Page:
The HCP describes measures the Applicant will take to minimize and mitigate such taking resulting from the Project. To minimize impacts to listed species from the proposed project, the Applicant will conduct the following: (1) Donate/transfer to the Puerto Rico Department of Natural and Environmental Resources (DNER) a 10 meter litoral zone (comprising 0.9391 cuerda or 0.91 acre) for additional setback from the maritime zone determined by this agency, along the beach front of the property; (2) a setback of 120 feet from the maritime zone will be left on lots 26, 27, and 29, the only three lots with beachfront property; (3) establish a “central valley” conservation easement on 5.71 cuerdas (5.54 acres) to protect natural forests; (4) no construction activities such as beach armoring or beach nourishment, no mechanical beach clearing, no vehicle traffic or animals will be allowed on the beach and no beach vegetation will be removed or trimmed on the beach; (5) pedestrian traffic to the beach from the property and from the beach to the property will be directed to only one boardwalk across the litoral zone and sand dune area; (6) a low fence will be erected at the end of the maritime zone (where sand turns into hard soil) to control pedestrian access and stray animals; (7) no artificial lighting will be installed on the beach and the beach will be closed to residents from the property during evening hours; (8) no recreation equipment such as lounge chairs, toys, kayaks will be allowed to remain on the beach after sunset and no boating activities, no camping or fires will be allowed on the beach; (9) each lot will have a site-specific residence location and no additional land clearing will be allowed on the lot; (10) all houses will be designed and remain single family units with a maximum size residence permitted of 2,700 square feet and have a maximum height of 18 feet; (11) a deed restriction will be included in each lot to require a lighting plan to address impacts to sea turtles on Tortola Beach and periodic lighting surveys will be conducted and corrective measures will be required; (12) no street lighting on the roadways within the development will be installed, roads will be closed to the general public during evening hours to minimize vehicular lighting, and vehicular traffic is routed one way to minimize headlight glare; and (13) a deed restriction will require that each owner develop and implement an erosion control plan to reduce potential impacts to nesting habitat by eroded materials.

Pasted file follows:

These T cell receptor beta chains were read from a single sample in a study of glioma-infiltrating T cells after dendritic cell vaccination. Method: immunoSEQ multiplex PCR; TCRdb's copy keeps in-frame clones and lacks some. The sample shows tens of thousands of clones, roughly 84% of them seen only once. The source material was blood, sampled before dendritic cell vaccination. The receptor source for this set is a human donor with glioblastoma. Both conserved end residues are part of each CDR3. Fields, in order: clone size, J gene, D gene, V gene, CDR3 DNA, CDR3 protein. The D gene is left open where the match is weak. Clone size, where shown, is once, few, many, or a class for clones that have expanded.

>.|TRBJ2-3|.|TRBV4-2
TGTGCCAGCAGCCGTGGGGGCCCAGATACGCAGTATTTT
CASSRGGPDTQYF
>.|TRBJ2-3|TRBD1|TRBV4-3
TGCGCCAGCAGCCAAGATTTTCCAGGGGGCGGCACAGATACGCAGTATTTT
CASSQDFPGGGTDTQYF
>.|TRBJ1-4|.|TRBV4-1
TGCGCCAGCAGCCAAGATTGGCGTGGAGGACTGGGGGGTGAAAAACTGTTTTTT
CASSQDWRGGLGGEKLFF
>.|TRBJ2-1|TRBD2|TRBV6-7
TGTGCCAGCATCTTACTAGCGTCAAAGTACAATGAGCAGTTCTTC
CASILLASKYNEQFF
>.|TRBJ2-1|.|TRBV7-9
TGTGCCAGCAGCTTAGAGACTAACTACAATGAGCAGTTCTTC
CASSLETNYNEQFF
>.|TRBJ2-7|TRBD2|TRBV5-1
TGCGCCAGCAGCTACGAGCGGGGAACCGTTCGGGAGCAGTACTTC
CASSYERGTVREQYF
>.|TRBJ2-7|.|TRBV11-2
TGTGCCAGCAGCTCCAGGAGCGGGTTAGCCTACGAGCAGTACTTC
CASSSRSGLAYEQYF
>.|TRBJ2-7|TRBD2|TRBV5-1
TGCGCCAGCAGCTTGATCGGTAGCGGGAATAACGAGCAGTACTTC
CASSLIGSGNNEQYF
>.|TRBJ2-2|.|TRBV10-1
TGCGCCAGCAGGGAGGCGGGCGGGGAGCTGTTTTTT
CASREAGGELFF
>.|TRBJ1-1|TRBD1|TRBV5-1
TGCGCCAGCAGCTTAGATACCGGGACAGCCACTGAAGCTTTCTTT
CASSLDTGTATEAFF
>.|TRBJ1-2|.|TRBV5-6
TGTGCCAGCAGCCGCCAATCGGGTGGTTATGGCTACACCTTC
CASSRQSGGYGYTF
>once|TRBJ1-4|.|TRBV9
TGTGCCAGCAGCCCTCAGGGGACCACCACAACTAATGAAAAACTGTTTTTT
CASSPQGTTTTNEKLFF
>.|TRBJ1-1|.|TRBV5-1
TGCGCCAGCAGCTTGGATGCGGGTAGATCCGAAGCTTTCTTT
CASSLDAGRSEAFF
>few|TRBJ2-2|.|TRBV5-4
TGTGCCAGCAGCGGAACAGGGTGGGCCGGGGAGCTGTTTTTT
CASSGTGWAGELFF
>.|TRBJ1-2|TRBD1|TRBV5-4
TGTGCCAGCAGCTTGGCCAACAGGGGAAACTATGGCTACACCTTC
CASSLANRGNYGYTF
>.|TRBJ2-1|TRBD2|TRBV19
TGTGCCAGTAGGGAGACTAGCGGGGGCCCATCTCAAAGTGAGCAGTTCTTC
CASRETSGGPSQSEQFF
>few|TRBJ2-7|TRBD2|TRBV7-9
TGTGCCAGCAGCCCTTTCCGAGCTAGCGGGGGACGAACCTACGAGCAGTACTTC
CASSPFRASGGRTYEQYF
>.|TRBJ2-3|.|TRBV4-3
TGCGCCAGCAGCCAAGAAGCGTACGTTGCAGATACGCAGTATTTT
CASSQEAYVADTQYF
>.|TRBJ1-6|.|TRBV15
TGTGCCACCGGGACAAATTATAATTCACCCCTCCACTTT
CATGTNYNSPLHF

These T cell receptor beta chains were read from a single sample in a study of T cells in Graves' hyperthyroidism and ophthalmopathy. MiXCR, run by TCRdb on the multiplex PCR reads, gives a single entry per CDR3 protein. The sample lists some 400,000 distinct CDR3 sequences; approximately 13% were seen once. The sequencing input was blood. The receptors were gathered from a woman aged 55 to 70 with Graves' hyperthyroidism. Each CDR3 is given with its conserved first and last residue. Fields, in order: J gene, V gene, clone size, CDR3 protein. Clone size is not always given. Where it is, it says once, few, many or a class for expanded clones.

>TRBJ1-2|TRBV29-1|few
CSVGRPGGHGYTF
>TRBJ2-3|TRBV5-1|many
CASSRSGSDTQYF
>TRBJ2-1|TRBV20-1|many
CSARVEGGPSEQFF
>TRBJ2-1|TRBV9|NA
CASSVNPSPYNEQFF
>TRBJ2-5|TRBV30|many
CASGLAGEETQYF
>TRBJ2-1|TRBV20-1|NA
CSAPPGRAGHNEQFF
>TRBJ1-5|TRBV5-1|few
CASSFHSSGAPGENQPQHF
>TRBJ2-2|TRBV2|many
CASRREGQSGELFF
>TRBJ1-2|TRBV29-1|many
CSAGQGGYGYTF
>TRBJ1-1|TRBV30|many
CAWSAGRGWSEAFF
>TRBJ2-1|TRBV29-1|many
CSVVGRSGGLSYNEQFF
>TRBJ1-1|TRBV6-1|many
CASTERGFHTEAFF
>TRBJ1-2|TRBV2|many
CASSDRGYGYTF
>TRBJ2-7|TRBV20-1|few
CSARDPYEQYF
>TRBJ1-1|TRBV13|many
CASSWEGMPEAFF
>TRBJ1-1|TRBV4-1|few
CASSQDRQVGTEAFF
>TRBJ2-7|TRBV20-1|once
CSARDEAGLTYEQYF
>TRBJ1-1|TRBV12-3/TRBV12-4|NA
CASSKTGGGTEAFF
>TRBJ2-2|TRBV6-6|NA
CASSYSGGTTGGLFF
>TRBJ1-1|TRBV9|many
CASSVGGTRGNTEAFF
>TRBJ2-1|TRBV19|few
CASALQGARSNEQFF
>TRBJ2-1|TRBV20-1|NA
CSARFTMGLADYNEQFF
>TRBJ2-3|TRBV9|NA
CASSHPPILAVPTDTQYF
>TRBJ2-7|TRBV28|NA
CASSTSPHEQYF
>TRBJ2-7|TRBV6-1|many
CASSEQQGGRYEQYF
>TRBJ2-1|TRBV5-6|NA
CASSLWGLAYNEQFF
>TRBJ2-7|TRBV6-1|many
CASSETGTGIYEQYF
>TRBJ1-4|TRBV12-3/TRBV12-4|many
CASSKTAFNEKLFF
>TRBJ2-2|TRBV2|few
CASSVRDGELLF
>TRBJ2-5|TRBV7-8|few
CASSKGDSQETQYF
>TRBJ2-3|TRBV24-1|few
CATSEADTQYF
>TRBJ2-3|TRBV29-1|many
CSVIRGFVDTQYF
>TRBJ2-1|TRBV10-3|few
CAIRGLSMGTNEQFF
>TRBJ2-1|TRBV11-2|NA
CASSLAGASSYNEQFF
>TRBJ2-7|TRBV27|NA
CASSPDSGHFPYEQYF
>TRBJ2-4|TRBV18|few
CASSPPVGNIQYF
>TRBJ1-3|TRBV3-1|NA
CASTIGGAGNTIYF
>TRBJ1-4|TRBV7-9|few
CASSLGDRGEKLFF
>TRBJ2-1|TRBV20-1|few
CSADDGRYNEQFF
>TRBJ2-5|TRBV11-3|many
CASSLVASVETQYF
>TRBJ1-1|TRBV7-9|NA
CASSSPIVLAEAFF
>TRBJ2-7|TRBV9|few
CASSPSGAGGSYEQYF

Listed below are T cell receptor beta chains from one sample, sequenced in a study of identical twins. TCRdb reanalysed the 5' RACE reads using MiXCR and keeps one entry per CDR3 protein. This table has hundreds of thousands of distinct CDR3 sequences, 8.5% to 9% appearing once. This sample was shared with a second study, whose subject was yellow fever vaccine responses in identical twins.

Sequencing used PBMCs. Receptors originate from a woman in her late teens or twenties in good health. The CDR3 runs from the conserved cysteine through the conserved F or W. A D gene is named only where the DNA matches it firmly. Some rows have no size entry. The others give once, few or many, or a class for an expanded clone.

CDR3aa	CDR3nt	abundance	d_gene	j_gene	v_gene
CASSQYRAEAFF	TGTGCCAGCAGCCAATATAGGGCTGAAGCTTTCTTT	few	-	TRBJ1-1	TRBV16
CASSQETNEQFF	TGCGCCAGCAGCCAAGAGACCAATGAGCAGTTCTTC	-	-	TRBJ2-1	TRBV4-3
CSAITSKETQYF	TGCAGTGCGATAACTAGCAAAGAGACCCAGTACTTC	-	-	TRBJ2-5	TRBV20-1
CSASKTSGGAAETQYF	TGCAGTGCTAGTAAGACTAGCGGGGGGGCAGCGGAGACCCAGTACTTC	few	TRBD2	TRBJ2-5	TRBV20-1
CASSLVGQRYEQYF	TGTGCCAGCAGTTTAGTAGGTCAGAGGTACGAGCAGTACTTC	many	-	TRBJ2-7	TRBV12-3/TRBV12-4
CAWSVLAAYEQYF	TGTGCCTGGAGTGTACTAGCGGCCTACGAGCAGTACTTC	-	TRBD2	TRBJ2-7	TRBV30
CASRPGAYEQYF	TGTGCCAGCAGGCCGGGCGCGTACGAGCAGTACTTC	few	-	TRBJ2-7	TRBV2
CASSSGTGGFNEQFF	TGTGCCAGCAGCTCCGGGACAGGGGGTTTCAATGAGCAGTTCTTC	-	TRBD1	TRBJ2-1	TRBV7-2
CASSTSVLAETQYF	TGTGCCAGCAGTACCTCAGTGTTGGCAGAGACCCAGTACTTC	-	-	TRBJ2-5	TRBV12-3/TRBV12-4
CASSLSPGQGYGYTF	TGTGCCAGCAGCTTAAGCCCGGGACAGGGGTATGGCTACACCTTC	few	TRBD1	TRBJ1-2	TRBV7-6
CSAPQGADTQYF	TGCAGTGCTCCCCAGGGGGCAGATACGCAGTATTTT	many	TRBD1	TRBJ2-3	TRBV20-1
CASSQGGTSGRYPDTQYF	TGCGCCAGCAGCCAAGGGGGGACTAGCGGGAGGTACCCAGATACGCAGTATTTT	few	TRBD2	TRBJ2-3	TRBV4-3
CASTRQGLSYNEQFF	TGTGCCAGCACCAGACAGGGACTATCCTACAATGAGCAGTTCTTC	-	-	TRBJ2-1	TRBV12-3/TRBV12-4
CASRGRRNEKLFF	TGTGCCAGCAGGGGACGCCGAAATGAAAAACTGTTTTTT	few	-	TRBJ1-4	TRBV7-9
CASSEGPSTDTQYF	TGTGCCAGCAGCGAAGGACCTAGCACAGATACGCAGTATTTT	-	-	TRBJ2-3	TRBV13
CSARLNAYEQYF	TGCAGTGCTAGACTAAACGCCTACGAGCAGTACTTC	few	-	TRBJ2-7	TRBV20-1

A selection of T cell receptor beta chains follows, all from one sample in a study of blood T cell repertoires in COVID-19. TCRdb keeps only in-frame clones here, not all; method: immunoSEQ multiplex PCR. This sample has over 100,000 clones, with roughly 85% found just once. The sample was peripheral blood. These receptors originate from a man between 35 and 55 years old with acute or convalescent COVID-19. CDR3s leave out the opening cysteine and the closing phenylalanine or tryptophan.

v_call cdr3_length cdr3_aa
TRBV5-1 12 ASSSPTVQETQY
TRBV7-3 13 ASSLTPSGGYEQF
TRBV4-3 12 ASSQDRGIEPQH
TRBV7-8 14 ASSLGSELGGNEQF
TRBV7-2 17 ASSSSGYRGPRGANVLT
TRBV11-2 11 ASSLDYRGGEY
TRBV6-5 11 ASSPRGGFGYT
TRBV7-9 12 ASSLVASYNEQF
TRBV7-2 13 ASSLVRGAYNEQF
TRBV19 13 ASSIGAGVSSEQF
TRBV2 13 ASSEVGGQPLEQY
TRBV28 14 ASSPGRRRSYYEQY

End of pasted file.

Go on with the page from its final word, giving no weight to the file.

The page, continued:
To mitigate for the nests to be taken, the applicant will provide the following: (1) Provide educational materials regarding sea turtles to all owners and construct an information display board at the entrance of the boardwalk; (2) will encourage beach cleaning activities among the owners; (3) will provide trash containers for trash disposal; (4) turtle nesting activities will be reported, marked off-limit and protected until DNER personnel work the nest, and (5) will recruit and facilitate volunteers for sea turtle conservation projects.